Manufacturers of fast-acting opioids will have to fund voluntary training for healthcare professionals who prescribe the drug, including education on safe prescribing practices and non-opioid alternatives, including principles related to the acute and chronic pain management; non-pharmacologic treatments for pain; and pharmacologic treatments for pain (both non-opioid analgesic and opioid analgesic). For the first time, this training will also be made available to other healthcare professionals who are involved in the management of patients with pain, including pharmacists and nurses, which is in addition to prescribers of opioid analgesics
News you can use: health & drug safety updates
October 2, 2017
October 1, 2017
NCPIE serves as co-editor for a monthly column in Pharmacy Today (American Pharmacists Association) The column is entitled “One-to-One” and is intended to help develop pharmacists’ medication communication and counseling skills to promote safe and appropriate medicine use.
September 28, 2017
Nearly 14 million Americans, most of whom are 65 years of age or older, have low vision or are blind, and for these individuals, not being able to clearly read a prescription label can result in unnecessary injury or even death. The goal of the National Council on Disability (NCD)’s “See to My Safety” public awareness campaign is to promote the knowledge of the availability of best practices regarding accessible prescription medication labels. The campaign includes an informational brochure and an audio public service announcement (PSA), as well as regular distribution of news of pharmacies voluntarily offering accessible drug labeling.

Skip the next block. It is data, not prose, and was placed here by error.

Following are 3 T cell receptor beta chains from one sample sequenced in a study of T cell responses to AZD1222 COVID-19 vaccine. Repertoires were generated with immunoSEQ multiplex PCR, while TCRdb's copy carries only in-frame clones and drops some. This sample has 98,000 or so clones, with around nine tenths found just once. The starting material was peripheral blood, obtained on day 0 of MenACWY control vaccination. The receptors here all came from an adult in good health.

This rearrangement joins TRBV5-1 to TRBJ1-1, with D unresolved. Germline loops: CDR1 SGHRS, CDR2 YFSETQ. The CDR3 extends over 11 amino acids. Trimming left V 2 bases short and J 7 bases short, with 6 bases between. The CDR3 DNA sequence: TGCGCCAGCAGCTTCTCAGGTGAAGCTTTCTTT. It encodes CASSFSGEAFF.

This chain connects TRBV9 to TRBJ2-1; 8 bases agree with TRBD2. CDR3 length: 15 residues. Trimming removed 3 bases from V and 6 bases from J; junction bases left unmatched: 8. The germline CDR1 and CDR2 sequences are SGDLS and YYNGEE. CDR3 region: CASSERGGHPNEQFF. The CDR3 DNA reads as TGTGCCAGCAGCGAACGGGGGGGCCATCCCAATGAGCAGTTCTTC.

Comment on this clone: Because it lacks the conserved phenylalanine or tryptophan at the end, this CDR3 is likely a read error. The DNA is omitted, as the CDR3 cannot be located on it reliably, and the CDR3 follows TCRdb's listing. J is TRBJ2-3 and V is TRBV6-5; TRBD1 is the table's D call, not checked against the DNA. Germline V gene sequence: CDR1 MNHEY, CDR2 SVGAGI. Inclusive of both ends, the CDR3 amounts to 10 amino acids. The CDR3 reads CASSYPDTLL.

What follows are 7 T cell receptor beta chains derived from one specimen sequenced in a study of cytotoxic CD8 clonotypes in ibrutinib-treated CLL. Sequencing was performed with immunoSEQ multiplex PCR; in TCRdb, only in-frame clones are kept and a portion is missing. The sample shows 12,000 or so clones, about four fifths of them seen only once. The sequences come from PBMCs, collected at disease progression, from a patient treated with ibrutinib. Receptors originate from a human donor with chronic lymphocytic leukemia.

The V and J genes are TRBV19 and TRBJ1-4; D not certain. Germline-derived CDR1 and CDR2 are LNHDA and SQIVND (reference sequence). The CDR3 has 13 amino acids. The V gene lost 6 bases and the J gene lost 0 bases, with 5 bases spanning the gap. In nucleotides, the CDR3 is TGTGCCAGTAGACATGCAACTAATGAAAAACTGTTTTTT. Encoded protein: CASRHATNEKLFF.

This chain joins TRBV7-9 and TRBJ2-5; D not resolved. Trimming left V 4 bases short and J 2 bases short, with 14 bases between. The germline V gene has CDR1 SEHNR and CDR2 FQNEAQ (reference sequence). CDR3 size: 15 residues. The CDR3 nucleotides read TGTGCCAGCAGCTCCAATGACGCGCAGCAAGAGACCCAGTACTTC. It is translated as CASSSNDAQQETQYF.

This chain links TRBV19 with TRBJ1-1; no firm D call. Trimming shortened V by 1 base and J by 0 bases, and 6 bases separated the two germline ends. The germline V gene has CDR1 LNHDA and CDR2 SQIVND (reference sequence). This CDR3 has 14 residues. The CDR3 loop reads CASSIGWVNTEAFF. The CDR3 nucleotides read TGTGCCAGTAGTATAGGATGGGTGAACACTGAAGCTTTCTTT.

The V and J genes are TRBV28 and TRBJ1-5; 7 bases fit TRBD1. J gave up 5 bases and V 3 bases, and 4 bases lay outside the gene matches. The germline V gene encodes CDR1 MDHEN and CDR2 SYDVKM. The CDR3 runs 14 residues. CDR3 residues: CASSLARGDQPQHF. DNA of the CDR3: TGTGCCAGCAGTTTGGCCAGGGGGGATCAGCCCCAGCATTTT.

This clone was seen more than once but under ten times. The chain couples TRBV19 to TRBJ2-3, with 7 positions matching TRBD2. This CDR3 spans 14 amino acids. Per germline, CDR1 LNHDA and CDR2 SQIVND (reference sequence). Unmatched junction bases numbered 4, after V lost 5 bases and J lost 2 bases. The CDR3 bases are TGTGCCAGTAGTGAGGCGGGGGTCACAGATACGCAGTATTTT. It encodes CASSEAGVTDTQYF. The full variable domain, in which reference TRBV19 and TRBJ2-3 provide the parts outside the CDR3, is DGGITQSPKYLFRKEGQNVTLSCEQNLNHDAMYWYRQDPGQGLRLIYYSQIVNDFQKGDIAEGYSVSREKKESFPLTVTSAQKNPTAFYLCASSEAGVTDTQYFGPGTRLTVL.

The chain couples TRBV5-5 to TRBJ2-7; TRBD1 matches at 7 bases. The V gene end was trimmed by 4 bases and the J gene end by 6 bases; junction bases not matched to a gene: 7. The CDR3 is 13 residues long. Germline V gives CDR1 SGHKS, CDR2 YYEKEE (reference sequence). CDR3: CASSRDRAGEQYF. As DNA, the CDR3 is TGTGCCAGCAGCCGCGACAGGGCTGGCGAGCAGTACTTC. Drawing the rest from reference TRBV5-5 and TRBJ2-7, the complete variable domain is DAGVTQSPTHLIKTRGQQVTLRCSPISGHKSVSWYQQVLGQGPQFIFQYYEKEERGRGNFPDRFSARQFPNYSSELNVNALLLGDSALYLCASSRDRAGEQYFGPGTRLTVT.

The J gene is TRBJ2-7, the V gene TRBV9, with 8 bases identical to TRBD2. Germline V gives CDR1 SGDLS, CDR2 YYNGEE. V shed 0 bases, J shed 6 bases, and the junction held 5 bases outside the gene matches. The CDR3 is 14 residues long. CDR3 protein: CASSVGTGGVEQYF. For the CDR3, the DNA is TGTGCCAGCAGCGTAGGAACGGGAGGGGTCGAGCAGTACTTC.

September 28, 2017
Home health agencies provide services to beneficiaries who are homebound and need skilled nursing care or therapy. Approximately 12 million individuals receive home health care from more than 33,000 providers for causes including acute illness, long-term health conditions, permanent disability, or terminal illness. Improvements among home health patients can reflect the quality of care from home health agencies.